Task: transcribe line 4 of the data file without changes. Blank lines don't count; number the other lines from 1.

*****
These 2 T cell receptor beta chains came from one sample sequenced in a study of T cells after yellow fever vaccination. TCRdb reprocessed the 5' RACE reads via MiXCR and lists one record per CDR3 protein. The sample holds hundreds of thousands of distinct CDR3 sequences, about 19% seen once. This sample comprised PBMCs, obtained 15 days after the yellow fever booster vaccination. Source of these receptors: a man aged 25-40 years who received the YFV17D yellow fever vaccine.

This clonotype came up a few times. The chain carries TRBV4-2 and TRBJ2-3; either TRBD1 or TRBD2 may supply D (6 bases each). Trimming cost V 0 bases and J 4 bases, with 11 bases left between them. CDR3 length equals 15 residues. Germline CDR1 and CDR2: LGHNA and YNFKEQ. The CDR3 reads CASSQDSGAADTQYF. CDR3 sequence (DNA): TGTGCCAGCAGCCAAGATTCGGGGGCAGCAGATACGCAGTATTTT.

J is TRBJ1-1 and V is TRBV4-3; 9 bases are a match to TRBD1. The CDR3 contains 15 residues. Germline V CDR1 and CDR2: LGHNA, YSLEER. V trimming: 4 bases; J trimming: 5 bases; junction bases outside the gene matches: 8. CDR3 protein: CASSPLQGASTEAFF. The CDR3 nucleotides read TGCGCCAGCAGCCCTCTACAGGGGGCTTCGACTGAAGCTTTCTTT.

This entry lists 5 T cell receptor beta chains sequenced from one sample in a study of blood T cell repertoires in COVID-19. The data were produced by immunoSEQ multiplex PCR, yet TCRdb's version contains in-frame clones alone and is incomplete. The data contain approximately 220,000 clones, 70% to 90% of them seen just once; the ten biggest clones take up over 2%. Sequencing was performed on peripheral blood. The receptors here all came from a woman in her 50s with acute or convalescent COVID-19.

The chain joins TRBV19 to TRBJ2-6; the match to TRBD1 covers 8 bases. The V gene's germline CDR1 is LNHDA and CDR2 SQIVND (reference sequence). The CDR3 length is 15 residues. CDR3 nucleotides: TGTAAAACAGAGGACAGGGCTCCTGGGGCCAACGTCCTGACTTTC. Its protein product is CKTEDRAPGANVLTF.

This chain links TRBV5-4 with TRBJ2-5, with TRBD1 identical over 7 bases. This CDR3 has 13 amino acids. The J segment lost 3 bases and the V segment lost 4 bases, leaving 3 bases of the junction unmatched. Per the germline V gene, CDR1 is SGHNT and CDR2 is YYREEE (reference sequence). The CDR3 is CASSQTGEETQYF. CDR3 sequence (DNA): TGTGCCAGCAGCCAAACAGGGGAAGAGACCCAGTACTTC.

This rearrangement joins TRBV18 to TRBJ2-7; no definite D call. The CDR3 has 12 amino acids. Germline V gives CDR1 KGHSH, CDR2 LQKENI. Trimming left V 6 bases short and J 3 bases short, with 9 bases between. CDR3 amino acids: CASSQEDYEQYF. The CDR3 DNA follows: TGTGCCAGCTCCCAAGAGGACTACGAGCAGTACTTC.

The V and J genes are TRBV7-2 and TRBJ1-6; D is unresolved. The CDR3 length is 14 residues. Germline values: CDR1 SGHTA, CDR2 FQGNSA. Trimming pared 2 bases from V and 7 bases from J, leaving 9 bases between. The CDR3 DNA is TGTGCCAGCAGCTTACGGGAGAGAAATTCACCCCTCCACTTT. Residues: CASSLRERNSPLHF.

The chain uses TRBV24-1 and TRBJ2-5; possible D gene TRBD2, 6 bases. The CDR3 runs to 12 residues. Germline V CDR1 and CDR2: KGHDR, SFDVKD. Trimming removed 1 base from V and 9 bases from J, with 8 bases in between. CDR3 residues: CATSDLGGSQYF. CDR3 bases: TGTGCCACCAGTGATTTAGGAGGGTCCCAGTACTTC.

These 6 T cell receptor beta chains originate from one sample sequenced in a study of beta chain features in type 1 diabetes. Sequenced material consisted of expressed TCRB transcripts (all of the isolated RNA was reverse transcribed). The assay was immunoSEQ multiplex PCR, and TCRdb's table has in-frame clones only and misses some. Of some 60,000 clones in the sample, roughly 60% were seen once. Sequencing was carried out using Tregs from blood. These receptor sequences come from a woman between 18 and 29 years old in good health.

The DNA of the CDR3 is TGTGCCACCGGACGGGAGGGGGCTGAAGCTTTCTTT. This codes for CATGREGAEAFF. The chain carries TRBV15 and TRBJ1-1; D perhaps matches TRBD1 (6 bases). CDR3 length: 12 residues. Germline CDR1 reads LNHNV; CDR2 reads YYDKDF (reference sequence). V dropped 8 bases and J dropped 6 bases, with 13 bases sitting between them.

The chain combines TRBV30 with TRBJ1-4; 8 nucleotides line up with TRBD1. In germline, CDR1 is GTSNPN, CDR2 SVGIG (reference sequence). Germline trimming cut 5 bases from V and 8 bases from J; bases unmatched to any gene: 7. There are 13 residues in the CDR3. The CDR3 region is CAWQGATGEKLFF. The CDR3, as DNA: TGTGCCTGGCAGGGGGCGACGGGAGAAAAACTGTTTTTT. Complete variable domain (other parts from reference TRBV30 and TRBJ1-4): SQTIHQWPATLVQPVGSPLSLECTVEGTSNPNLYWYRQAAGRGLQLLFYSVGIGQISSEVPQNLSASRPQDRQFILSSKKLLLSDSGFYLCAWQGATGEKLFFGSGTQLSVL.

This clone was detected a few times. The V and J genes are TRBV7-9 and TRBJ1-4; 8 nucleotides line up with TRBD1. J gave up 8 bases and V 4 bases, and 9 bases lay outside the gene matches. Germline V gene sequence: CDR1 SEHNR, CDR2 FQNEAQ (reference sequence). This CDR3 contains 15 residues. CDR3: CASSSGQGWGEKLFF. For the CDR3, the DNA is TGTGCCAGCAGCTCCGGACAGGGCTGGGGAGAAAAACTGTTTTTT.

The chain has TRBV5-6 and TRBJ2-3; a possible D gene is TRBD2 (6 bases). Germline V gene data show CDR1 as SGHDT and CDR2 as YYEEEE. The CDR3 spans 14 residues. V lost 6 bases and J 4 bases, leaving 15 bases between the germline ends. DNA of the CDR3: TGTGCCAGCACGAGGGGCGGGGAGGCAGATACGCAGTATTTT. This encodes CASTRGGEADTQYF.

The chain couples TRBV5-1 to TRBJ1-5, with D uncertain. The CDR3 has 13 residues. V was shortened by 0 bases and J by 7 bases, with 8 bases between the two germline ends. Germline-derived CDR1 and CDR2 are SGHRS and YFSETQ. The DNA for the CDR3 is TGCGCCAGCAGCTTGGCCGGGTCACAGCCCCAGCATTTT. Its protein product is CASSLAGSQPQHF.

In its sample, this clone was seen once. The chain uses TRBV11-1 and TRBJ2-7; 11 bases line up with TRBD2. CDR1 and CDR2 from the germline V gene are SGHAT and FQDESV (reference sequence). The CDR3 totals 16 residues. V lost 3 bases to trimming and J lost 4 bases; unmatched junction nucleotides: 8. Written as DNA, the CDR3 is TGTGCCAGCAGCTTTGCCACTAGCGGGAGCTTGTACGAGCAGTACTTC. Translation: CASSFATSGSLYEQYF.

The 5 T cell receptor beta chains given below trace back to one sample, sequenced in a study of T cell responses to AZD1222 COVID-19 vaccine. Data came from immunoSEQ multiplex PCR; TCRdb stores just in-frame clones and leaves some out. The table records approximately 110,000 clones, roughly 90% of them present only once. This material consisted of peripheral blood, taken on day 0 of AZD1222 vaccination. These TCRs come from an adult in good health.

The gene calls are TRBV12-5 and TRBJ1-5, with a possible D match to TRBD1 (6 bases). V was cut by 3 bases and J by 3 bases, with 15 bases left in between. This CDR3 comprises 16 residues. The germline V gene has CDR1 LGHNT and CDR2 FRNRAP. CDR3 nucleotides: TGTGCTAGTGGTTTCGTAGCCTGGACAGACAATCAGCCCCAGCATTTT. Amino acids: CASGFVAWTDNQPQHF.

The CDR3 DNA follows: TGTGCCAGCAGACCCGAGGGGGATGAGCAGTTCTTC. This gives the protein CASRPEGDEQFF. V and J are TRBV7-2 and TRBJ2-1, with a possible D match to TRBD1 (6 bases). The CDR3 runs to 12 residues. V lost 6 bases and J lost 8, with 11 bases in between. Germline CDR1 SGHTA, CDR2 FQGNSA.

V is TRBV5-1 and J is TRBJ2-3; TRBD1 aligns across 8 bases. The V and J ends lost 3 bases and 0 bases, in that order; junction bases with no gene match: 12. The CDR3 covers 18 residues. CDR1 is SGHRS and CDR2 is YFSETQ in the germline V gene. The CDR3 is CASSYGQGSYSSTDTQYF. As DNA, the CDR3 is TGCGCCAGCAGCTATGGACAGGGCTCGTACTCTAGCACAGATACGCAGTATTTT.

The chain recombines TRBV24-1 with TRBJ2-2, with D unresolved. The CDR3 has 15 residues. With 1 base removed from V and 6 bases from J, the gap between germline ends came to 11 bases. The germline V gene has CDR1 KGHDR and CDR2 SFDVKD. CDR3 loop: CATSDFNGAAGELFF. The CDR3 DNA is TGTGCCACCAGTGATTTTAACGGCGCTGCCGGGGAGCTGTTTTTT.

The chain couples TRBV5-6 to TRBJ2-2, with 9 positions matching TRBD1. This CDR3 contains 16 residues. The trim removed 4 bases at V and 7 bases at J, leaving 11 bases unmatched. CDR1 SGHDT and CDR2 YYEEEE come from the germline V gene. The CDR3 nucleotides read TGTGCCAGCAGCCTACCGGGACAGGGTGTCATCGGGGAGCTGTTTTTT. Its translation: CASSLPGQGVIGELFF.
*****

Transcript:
This entry lists 5 T cell receptor beta chains sequenced from one sample in a study of blood T cell repertoires in COVID-19. The data were produced by immunoSEQ multiplex PCR, yet TCRdb's version contains in-frame clones alone and is incomplete. The data contain approximately 220,000 clones, 70% to 90% of them seen just once; the ten biggest clones take up over 2%. Sequencing was performed on peripheral blood. The receptors here all came from a woman in her 50s with acute or convalescent COVID-19.